136. Josef Israëls
(Groningen 1824 – The Hague 1911)
Jour de Repos: The Card Players
Signed lower right
Watercolour on paper laid down on cardboard, 29.8 x 43.6 cm
Private collection, the Netherlands
Compare the present lot with the painting De Kaartspelers (1876), see D. Dekkers, Jozef Israels 1824-1911, Waanders, Zwolle, 1991, p. 194-195, no. 33.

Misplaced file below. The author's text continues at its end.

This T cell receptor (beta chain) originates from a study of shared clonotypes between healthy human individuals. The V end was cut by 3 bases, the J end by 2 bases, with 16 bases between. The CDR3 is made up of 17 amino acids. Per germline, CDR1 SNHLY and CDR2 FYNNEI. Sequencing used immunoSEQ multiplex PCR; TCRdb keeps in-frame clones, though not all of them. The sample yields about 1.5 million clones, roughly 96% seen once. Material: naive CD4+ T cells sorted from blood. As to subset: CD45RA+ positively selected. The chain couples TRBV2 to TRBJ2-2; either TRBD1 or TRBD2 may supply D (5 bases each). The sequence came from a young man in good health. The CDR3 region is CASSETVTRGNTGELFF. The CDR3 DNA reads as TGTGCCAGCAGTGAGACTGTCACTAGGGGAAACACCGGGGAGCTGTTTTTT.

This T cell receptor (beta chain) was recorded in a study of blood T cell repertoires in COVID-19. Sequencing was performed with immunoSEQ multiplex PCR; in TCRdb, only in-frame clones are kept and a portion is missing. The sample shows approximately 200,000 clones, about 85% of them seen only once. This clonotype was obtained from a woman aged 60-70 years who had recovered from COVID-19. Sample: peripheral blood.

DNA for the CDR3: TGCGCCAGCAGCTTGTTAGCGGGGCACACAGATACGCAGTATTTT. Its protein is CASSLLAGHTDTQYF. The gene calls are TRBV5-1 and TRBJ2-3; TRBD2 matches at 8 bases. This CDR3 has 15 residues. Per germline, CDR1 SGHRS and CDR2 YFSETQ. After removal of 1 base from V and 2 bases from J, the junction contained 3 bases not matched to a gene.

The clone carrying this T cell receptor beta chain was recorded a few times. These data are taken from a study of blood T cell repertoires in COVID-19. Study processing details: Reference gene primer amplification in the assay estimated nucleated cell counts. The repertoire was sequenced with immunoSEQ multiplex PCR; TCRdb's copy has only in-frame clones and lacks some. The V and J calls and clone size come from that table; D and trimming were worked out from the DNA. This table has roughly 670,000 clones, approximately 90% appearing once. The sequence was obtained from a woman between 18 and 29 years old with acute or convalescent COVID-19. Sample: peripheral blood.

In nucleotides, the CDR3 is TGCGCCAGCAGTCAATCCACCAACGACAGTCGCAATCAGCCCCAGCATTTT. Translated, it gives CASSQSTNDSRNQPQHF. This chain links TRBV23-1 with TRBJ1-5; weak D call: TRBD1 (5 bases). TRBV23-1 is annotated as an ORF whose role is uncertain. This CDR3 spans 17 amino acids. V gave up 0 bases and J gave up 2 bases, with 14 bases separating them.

As one of leading figures of the Hague School and one of the most celebrated Dutch painters of his time, Josef Israëls was of high importance to changes in style and subject in Dutch nineteenth century painting. In Holland as well as abroad he was celebrated for his sentimental style and realistic themes from the earliest days of his career. He even became regarded as one of the pioneers of Realism, expressing himself in large genre paintings depicting events in the lives of peasants and fisher folk. Israëls came to the realisation that the hard, simple life captured his imagination more than the heightened historical subjects he had painted until then. International fame came when the painting Fishermen Carrying a Drowned Man attracted much attention at the Salon of 1861 in Paris and the international exhibition of 1862 in London. Israëls’ new subject matter proved to be successful: his humble scenes were greeted with enthusiasm by progressive as well as conservative critics. Israëls’ introspective approach also earned praise of contemporary painters, such as Vincent van Gogh, who was a strong admirer of his work.